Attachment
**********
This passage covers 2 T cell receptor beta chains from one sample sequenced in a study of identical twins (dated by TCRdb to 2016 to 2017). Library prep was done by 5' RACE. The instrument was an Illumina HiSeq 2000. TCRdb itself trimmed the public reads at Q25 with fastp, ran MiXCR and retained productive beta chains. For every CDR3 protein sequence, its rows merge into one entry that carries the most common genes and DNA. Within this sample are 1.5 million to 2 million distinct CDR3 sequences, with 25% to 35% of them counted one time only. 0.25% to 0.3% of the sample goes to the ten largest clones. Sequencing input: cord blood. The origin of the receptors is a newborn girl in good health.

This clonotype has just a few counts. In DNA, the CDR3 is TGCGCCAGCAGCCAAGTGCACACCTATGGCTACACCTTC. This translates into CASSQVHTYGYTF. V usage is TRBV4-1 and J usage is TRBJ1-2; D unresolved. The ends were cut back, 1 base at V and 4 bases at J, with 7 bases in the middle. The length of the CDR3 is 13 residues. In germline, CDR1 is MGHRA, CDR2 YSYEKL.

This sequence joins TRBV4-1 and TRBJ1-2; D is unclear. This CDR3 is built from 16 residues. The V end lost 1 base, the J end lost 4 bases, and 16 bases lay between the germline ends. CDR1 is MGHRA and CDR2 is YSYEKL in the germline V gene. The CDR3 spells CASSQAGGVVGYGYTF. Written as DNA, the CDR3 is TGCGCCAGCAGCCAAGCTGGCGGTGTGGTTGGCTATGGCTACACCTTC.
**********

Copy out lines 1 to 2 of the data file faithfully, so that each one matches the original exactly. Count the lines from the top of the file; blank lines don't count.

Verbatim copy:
This passage covers 2 T cell receptor beta chains from one sample sequenced in a study of identical twins (dated by TCRdb to 2016 to 2017). Library prep was done by 5' RACE. The instrument was an Illumina HiSeq 2000. TCRdb itself trimmed the public reads at Q25 with fastp, ran MiXCR and retained productive beta chains. For every CDR3 protein sequence, its rows merge into one entry that carries the most common genes and DNA. Within this sample are 1.5 million to 2 million distinct CDR3 sequences, with 25% to 35% of them counted one time only. 0.25% to 0.3% of the sample goes to the ten largest clones. Sequencing input: cord blood. The origin of the receptors is a newborn girl in good health.

This clonotype has just a few counts. In DNA, the CDR3 is TGCGCCAGCAGCCAAGTGCACACCTATGGCTACACCTTC. This translates into CASSQVHTYGYTF. V usage is TRBV4-1 and J usage is TRBJ1-2; D unresolved. The ends were cut back, 1 base at V and 4 bases at J, with 7 bases in the middle. The length of the CDR3 is 13 residues. In germline, CDR1 is MGHRA, CDR2 YSYEKL.